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Review: Goldilocks and The Three Musketeers(Battersea Arts Centre)

If you're looking for a panto to bring the whole family to this Christmas, look no further than Goldilocks and The Three Musketeers. The latest festive offering from award winning comedy trio The Sleeping Trees, directed by Kerry Frampton with music and composition by Ben Hales, is a glorious combination of physical comedy and wonderfully silly songs performed with the Trees' trademark blend of sheer energy and elastic-faced characterisation.

The story is perhaps the most ambitious of all pantos. A combination of, well, just about every fairy-tale you can imagine. I suppose it's inaccurate to call The Three Musketeers a fairy-tale, but alongside them there's our eponymous Goldilocks sure, as well as The Mad Hatter, Humpty Dumpty and (in one of the show's best moments) a particularly memorable Snowman. In other hands perhaps the narrative might suffer, as we jump from story to story and place to place, but the combination of James Dunnell-Smith, John Woodburn and Joshua George Smith proves again to be a winning formula. The three are expert physical performers and the masters of devising intricate madcap stories, cutting characters and pasting them in new worlds with glee; with them onstage the piece never lags or falls into exposition and they keep their young audience captivated right up to the final song. It might be the most ambitious panto plot ever created, but it's pulled off to perfection with a genius concoction of relentless energy and sheer silliness.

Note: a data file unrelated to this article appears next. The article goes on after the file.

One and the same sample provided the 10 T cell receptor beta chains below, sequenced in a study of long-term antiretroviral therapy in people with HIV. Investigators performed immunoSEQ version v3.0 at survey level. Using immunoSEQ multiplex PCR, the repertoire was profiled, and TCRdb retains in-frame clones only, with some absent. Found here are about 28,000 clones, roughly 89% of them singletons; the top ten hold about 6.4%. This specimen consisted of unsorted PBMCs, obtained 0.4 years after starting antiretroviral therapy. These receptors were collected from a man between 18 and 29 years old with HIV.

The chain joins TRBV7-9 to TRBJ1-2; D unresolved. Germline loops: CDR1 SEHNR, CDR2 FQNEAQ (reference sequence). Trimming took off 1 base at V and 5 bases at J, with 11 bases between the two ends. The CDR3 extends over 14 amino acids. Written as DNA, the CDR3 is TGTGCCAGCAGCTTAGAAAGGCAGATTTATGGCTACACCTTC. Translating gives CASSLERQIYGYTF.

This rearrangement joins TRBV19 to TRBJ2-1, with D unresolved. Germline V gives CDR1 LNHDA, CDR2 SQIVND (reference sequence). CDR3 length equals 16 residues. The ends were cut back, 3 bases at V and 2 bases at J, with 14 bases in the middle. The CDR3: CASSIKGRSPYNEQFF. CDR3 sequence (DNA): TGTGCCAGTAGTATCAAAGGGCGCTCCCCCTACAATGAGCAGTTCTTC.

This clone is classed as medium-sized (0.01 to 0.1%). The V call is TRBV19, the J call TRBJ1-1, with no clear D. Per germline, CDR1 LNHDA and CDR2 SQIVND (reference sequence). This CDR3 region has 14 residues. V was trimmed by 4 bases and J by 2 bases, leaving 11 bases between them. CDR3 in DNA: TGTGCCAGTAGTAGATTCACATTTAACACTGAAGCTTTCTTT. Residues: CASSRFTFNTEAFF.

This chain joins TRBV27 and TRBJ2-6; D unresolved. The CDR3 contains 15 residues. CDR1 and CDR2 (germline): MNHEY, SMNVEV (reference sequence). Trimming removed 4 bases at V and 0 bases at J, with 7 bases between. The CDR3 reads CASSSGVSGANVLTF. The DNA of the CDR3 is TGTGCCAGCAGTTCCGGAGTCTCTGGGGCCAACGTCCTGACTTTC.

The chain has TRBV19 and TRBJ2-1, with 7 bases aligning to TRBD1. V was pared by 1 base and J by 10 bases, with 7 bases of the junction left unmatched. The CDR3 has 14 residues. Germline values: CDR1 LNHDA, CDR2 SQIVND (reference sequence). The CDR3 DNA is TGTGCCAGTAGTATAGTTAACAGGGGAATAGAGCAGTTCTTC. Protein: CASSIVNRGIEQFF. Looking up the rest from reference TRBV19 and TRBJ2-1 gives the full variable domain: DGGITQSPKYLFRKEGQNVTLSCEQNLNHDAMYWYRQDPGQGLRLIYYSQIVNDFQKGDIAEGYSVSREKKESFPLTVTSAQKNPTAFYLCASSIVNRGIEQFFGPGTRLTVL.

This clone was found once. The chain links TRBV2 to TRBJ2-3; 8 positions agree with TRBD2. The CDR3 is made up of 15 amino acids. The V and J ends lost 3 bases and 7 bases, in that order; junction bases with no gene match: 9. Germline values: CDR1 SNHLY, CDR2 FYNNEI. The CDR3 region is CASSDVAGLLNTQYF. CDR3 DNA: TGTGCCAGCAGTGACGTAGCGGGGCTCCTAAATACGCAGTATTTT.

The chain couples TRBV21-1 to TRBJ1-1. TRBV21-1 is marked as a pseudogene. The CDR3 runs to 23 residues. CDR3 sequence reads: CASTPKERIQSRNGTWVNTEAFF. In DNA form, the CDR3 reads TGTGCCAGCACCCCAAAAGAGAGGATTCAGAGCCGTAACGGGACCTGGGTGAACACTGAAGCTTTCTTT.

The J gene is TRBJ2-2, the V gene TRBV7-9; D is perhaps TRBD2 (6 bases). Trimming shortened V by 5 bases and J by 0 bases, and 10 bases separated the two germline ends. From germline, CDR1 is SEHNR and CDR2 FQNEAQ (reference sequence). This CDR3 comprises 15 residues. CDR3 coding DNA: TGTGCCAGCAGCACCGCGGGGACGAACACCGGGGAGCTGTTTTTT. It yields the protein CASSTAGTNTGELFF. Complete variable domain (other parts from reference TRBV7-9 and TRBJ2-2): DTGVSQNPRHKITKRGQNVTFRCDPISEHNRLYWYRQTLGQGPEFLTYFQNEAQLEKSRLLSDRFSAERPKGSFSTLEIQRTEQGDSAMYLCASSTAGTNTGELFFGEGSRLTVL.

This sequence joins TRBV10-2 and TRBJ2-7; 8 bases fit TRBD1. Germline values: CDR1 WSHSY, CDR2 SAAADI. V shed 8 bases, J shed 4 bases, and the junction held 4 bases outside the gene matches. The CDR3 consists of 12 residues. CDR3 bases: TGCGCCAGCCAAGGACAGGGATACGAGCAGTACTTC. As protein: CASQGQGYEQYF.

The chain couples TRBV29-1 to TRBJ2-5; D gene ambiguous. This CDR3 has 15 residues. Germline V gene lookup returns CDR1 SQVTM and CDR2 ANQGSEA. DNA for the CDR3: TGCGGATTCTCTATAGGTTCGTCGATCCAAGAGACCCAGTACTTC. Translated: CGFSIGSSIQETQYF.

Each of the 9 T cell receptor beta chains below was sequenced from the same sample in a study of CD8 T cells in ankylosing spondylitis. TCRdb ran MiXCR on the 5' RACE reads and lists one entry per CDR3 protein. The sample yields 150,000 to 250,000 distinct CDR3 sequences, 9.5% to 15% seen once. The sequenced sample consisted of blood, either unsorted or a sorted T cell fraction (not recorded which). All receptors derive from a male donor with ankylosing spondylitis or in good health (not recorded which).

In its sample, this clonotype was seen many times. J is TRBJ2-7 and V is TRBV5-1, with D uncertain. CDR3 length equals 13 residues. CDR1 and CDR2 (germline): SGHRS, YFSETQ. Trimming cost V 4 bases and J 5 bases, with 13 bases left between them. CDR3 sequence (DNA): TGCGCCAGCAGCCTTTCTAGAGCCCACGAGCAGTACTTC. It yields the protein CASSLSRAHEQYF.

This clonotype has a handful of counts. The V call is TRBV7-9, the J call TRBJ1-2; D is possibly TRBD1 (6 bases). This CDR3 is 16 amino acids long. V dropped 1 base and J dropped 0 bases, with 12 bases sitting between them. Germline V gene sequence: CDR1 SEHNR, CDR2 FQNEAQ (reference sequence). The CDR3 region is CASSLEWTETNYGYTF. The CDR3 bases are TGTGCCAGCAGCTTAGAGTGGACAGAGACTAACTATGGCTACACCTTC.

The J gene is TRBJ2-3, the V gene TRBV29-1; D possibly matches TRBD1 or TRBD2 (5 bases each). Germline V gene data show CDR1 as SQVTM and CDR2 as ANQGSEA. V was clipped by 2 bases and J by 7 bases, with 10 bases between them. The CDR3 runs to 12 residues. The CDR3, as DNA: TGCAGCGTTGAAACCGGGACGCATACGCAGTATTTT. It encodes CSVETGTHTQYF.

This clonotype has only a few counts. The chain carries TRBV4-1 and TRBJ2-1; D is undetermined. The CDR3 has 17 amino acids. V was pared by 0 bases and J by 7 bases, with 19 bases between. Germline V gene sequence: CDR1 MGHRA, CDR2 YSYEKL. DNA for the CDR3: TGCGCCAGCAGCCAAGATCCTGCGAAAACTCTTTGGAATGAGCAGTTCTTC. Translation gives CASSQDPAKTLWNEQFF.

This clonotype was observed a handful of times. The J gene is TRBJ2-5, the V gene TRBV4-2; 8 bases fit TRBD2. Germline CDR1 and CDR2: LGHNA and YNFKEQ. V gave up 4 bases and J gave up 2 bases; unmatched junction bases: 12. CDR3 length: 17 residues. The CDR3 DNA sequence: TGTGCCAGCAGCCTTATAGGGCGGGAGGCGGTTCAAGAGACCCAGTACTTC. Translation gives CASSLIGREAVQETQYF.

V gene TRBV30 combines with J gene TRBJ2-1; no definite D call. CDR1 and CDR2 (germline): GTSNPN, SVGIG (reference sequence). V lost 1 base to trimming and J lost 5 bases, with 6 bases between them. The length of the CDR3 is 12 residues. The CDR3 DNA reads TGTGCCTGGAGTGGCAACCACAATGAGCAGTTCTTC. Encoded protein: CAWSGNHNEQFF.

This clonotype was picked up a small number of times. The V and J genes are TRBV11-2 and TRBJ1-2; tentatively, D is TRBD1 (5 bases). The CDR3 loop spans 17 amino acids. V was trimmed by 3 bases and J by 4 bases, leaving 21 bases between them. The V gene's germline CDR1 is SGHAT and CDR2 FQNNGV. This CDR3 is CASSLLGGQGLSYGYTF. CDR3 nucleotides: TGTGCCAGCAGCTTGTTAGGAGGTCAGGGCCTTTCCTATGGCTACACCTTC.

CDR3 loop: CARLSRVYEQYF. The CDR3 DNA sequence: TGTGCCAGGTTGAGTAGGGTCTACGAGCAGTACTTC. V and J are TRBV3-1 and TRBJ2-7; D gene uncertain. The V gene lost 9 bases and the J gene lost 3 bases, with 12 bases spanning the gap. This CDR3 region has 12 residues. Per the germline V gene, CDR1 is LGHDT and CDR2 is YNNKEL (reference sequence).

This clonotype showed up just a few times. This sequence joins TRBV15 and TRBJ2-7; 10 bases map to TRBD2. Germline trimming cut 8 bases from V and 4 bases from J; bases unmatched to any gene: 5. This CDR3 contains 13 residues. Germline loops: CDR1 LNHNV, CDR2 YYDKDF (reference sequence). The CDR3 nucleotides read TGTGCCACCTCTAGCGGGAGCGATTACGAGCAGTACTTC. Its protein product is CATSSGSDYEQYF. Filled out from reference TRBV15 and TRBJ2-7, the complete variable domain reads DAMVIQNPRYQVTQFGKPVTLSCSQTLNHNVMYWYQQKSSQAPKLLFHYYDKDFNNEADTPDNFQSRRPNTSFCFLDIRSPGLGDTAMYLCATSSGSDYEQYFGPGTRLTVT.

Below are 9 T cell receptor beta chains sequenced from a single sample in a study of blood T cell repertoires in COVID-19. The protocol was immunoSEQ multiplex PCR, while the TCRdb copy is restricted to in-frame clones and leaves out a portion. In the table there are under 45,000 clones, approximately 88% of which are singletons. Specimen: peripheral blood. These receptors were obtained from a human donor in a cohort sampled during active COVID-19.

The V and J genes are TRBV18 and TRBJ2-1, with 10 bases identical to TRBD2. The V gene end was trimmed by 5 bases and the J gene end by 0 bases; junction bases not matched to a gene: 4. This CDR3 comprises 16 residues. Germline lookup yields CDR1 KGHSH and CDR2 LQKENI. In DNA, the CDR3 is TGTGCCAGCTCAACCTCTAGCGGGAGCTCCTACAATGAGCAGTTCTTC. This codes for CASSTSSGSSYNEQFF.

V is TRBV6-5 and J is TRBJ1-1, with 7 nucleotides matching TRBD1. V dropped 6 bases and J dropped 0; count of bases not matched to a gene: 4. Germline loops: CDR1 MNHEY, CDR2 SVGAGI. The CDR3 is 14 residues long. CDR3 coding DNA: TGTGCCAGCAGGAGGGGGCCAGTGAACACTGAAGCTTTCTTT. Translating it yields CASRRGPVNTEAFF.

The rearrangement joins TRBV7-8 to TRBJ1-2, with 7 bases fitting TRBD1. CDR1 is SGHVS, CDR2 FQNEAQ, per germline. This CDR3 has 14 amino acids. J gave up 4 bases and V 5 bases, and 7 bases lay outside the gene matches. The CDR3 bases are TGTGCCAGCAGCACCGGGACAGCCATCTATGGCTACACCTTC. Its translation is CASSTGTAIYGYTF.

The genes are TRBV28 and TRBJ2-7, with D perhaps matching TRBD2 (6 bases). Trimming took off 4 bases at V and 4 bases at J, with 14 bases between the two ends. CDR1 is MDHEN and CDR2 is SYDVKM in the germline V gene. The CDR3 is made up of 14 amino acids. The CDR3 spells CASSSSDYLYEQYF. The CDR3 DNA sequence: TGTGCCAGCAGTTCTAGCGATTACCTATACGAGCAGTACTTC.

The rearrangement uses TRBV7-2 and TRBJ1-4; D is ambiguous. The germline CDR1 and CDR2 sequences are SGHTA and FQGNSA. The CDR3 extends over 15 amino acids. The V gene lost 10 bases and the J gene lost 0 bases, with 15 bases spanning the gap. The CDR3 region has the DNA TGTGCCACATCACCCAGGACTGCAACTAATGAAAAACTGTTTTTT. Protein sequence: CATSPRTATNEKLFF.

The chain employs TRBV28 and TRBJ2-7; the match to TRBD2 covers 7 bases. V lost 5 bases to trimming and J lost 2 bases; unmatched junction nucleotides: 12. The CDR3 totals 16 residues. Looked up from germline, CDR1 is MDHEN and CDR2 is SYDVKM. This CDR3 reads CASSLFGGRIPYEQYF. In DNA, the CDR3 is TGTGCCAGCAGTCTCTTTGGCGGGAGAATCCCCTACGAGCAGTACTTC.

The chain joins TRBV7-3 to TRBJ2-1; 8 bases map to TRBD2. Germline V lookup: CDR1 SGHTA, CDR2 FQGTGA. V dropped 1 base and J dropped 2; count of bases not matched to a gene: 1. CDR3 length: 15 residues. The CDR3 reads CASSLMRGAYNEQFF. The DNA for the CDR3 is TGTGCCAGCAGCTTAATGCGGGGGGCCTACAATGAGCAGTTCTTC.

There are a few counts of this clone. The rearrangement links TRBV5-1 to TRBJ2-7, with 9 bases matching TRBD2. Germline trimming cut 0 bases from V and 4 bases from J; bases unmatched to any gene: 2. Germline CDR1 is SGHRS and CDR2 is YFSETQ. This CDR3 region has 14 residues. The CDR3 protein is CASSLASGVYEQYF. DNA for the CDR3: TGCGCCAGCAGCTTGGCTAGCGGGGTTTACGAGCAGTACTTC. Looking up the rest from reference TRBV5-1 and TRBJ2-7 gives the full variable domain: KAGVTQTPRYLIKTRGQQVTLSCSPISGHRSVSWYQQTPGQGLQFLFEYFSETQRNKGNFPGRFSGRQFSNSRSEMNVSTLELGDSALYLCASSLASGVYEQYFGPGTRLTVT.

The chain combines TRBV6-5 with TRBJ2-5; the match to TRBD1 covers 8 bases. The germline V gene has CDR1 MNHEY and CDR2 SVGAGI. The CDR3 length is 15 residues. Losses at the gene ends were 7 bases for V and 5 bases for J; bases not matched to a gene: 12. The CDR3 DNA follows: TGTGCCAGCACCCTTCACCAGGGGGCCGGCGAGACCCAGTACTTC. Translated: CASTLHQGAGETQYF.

Ben Hales provides some expert musical accompaniment from the stage, where we are led to believe he takes permanent residence, and is a game White Rabbit, popping up occasionally in a very cute costume. The set (designed by Zahra Mansouri) and lighting design (by Pablo Bas Fernandez) too are excellent, creating a yule-tide atmosphere with clever uses of sheets, boxes and chairs to create specific moments for the story to come to life - keep an eye out for the tiny fellas in the backpack.

By the end of the show I was beaming. A surprisingly poignant finale with a lovely message for their young audience is the perfect way to cap off this latest Christmas treat. It is a credit to the company that their young audience were, by turns, in fits of laughter or indignantly correcting the cruel Alice's (yes, the one from wonderland, she is now a baddie) assumptions that kids can't be brave. Goldilocks and The Three Musketeers is the panto to see this year, take the kids, take your mates, take your parents, there's something there for everyone to enjoy.

Goldilocks and The Three Musketeers is on at Battersea Arts Centre until the 31st of December, tickets are available here -

Photo by Adam Trigg

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